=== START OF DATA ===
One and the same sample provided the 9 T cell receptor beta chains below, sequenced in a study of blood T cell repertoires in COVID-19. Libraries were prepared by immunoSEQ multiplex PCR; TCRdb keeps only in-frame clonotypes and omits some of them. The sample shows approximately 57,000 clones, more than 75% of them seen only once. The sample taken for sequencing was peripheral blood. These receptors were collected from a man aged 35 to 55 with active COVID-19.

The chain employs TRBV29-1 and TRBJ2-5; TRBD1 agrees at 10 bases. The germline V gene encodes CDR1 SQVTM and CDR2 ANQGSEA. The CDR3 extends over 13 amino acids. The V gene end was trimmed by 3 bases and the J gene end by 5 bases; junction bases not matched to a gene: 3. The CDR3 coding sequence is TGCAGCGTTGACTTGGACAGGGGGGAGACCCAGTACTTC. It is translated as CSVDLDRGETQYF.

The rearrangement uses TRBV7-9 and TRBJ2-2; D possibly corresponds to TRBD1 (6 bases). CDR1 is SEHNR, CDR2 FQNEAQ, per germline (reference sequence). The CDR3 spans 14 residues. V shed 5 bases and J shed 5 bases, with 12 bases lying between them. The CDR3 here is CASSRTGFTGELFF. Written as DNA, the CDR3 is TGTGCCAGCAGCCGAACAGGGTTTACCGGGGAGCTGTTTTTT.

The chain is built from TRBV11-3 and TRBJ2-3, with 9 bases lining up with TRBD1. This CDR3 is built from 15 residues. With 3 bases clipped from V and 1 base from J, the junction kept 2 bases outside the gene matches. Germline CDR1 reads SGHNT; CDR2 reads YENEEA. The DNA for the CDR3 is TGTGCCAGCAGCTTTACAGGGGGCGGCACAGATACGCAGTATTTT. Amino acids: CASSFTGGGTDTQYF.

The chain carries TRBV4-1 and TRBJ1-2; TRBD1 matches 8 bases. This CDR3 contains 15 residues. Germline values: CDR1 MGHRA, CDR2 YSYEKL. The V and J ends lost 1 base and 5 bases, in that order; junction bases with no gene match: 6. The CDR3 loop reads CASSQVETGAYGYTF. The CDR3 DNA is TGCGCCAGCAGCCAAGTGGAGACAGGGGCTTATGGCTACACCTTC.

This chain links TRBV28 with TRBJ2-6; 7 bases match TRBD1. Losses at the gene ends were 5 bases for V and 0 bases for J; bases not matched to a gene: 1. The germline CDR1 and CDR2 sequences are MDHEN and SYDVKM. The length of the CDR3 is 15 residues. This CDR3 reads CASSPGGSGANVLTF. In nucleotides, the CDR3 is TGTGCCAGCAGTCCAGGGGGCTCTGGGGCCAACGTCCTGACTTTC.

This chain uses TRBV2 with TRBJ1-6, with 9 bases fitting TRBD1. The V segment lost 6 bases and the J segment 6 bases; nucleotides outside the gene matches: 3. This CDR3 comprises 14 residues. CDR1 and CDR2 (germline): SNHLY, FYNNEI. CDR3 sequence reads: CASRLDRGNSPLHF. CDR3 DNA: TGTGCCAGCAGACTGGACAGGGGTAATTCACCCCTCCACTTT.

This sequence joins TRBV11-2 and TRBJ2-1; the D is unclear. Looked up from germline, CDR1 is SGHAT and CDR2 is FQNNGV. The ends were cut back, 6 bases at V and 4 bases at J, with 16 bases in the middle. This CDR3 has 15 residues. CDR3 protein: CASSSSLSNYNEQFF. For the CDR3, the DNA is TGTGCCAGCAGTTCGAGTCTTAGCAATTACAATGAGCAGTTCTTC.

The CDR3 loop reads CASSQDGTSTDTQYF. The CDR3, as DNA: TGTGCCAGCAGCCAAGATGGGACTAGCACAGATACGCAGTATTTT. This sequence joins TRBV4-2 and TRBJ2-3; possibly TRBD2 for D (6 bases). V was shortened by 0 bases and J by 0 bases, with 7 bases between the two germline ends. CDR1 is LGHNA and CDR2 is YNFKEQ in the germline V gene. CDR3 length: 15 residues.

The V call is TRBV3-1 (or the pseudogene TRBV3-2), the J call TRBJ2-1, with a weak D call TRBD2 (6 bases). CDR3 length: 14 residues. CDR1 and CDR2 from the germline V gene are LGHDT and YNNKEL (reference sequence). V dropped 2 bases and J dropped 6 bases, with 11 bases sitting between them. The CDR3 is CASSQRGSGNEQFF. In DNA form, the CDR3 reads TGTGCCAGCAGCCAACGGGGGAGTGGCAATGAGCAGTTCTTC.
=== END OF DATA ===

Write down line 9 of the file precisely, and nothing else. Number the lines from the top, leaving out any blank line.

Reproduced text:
The CDR3 loop reads CASSQDGTSTDTQYF. The CDR3, as DNA: TGTGCCAGCAGCCAAGATGGGACTAGCACAGATACGCAGTATTTT. This sequence joins TRBV4-2 and TRBJ2-3; possibly TRBD2 for D (6 bases). V was shortened by 0 bases and J by 0 bases, with 7 bases between the two germline ends. CDR1 is LGHNA and CDR2 is YNFKEQ in the germline V gene. CDR3 length: 15 residues.